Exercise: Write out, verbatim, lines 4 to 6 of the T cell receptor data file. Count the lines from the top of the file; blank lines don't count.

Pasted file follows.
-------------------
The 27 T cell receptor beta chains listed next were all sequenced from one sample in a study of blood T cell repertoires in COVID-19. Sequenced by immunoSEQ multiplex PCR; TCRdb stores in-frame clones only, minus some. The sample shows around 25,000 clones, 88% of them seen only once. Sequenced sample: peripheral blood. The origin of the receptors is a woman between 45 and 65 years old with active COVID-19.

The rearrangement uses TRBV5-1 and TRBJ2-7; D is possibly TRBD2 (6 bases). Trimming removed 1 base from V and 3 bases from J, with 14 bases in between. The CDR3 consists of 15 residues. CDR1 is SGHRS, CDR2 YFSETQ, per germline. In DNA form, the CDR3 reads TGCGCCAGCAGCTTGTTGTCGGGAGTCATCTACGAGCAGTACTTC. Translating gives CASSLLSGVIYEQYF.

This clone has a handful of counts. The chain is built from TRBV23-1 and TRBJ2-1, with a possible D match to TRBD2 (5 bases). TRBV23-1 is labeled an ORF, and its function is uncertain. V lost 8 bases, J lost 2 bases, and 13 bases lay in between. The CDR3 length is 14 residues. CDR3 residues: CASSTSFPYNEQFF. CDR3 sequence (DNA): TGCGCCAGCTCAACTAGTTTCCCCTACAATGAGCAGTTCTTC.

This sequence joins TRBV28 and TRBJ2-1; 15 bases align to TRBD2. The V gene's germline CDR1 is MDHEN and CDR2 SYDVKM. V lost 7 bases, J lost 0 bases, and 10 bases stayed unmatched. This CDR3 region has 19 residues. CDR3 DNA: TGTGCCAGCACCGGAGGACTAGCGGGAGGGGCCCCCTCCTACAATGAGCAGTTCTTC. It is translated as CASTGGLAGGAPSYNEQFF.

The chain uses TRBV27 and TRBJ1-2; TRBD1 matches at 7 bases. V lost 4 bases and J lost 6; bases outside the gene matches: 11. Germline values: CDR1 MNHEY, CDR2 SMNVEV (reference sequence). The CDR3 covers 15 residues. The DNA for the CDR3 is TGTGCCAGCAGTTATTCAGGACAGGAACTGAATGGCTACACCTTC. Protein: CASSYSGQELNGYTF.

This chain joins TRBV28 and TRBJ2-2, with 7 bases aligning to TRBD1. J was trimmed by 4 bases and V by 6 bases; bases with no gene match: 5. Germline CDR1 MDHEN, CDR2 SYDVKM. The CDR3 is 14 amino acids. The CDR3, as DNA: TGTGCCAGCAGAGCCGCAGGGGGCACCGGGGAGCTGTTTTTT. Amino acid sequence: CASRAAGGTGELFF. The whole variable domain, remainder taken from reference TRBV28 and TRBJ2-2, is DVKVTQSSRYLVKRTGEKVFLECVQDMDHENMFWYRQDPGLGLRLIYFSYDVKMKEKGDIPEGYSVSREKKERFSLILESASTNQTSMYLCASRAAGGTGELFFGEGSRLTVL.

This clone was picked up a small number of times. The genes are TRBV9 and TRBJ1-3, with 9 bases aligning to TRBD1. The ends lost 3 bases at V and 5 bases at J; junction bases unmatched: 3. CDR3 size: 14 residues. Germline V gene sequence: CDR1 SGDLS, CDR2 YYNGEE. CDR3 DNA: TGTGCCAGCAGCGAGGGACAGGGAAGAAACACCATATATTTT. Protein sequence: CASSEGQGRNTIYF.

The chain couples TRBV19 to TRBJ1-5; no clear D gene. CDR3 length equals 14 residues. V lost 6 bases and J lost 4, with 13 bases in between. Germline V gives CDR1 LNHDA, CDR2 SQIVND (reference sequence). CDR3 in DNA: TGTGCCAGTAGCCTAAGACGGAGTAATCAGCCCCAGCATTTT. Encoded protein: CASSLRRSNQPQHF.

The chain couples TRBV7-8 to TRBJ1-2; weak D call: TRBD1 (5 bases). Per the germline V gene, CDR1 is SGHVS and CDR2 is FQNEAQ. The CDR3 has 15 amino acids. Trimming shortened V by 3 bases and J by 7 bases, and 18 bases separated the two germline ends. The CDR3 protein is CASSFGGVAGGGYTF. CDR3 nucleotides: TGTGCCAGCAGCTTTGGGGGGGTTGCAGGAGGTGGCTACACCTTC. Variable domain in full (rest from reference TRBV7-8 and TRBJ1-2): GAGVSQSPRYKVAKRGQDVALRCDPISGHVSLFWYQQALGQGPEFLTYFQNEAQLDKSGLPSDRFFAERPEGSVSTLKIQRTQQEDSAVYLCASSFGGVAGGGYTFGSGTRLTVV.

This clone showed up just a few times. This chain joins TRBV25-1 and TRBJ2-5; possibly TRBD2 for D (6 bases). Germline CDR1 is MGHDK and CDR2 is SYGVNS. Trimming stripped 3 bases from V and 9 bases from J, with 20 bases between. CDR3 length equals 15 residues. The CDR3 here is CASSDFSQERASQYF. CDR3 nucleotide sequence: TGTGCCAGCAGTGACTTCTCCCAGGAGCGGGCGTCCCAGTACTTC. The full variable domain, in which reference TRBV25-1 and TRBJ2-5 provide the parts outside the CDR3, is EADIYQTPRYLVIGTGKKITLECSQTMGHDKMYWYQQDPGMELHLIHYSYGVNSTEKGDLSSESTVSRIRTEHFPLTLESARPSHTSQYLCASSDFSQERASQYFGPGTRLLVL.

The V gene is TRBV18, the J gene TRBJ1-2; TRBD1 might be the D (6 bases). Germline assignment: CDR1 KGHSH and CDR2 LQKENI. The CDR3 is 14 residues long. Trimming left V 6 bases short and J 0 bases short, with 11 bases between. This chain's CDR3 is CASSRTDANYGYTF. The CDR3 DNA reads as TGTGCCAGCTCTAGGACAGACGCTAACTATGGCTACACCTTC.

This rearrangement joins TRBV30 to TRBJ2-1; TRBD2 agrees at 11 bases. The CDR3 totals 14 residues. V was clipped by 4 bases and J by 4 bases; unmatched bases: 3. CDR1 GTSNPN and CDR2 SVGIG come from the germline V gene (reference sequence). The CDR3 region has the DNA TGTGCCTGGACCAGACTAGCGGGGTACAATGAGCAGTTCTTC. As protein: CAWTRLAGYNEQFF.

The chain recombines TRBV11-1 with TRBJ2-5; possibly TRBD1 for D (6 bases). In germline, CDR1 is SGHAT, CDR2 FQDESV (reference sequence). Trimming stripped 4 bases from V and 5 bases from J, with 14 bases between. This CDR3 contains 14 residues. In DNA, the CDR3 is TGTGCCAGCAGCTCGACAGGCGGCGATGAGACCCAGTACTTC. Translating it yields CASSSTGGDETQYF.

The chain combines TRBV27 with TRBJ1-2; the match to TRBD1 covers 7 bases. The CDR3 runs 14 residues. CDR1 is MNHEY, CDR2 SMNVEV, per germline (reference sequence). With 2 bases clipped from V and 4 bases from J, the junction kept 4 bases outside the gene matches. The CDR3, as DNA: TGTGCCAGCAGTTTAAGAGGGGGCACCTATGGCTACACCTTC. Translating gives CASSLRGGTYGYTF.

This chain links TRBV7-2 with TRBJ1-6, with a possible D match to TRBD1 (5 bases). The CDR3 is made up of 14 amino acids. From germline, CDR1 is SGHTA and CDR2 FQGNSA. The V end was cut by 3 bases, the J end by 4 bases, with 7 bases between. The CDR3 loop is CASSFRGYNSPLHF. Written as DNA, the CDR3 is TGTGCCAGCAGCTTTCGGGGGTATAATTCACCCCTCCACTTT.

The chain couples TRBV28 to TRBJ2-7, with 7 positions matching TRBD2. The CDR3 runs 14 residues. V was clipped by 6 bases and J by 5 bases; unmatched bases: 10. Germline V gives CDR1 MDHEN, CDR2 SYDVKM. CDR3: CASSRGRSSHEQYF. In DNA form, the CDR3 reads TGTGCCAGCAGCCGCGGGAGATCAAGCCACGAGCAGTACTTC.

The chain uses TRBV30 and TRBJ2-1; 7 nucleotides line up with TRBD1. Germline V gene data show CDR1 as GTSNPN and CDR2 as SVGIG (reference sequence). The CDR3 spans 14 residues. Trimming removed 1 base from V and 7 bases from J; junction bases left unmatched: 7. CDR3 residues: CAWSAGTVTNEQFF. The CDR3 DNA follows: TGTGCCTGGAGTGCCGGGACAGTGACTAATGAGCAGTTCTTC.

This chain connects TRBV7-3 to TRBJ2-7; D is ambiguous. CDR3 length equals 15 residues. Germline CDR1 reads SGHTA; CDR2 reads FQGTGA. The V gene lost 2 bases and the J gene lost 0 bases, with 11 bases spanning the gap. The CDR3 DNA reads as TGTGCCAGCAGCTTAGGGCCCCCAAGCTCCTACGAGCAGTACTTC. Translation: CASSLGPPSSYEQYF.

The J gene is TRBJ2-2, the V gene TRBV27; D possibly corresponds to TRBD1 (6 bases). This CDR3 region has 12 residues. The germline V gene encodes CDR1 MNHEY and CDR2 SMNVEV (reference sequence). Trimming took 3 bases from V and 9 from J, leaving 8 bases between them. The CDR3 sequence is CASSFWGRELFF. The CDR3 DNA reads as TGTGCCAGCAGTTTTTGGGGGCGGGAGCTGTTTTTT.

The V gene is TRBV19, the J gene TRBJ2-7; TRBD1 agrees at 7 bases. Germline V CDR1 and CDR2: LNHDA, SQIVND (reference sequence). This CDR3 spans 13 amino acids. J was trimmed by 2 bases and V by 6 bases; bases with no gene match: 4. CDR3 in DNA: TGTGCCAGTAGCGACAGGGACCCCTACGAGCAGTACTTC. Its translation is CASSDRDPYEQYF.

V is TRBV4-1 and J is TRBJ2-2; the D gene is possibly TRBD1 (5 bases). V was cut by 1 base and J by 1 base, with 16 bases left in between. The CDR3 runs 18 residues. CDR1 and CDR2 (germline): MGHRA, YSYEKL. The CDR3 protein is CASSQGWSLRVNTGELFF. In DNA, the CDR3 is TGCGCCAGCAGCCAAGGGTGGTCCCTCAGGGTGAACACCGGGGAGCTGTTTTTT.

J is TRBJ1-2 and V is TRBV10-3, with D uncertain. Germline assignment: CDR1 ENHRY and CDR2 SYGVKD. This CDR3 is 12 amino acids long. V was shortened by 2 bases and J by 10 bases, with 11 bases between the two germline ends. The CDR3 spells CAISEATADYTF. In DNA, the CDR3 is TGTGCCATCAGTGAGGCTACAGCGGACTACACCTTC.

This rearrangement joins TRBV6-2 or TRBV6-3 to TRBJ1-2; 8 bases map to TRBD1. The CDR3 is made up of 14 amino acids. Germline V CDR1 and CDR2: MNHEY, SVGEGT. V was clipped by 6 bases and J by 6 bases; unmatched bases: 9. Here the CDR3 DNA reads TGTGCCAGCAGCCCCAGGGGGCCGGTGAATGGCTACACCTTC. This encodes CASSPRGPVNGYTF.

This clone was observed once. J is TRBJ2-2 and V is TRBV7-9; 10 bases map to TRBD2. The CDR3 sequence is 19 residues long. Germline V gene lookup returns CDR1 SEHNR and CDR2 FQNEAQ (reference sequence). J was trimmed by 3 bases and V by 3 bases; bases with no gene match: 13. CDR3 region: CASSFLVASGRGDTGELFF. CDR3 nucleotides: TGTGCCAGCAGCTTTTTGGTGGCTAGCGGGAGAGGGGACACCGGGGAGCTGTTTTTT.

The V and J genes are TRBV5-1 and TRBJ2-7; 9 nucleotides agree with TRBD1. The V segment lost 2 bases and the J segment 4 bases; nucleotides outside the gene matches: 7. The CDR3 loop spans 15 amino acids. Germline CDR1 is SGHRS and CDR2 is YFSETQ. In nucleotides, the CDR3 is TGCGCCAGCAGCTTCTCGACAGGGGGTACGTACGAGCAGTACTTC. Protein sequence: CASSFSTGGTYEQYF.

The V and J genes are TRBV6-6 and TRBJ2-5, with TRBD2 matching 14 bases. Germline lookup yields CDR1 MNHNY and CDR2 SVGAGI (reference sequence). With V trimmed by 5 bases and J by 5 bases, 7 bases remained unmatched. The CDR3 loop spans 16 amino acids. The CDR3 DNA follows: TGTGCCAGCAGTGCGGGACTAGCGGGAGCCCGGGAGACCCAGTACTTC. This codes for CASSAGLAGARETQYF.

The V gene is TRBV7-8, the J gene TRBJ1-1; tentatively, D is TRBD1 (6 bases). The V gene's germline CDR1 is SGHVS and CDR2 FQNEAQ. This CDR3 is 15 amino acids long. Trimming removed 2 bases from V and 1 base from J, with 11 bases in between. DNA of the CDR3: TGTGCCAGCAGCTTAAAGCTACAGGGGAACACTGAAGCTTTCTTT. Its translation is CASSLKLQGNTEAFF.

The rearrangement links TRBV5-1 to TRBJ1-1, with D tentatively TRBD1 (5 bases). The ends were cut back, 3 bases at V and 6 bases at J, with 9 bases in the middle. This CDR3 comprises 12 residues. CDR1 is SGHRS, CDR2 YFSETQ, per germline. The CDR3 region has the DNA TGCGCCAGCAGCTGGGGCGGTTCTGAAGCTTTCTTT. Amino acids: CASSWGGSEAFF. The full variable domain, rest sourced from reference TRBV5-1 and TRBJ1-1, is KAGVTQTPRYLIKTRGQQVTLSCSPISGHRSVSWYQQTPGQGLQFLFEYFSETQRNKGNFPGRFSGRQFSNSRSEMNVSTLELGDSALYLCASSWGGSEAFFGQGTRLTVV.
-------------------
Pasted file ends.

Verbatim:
This sequence joins TRBV28 and TRBJ2-1; 15 bases align to TRBD2. The V gene's germline CDR1 is MDHEN and CDR2 SYDVKM. V lost 7 bases, J lost 0 bases, and 10 bases stayed unmatched. This CDR3 region has 19 residues. CDR3 DNA: TGTGCCAGCACCGGAGGACTAGCGGGAGGGGCCCCCTCCTACAATGAGCAGTTCTTC. It is translated as CASTGGLAGGAPSYNEQFF.

The chain uses TRBV27 and TRBJ1-2; TRBD1 matches at 7 bases. V lost 4 bases and J lost 6; bases outside the gene matches: 11. Germline values: CDR1 MNHEY, CDR2 SMNVEV (reference sequence). The CDR3 covers 15 residues. The DNA for the CDR3 is TGTGCCAGCAGTTATTCAGGACAGGAACTGAATGGCTACACCTTC. Protein: CASSYSGQELNGYTF.

This chain joins TRBV28 and TRBJ2-2, with 7 bases aligning to TRBD1. J was trimmed by 4 bases and V by 6 bases; bases with no gene match: 5. Germline CDR1 MDHEN, CDR2 SYDVKM. The CDR3 is 14 amino acids. The CDR3, as DNA: TGTGCCAGCAGAGCCGCAGGGGGCACCGGGGAGCTGTTTTTT. Amino acid sequence: CASRAAGGTGELFF. The whole variable domain, remainder taken from reference TRBV28 and TRBJ2-2, is DVKVTQSSRYLVKRTGEKVFLECVQDMDHENMFWYRQDPGLGLRLIYFSYDVKMKEKGDIPEGYSVSREKKERFSLILESASTNQTSMYLCASRAAGGTGELFFGEGSRLTVL.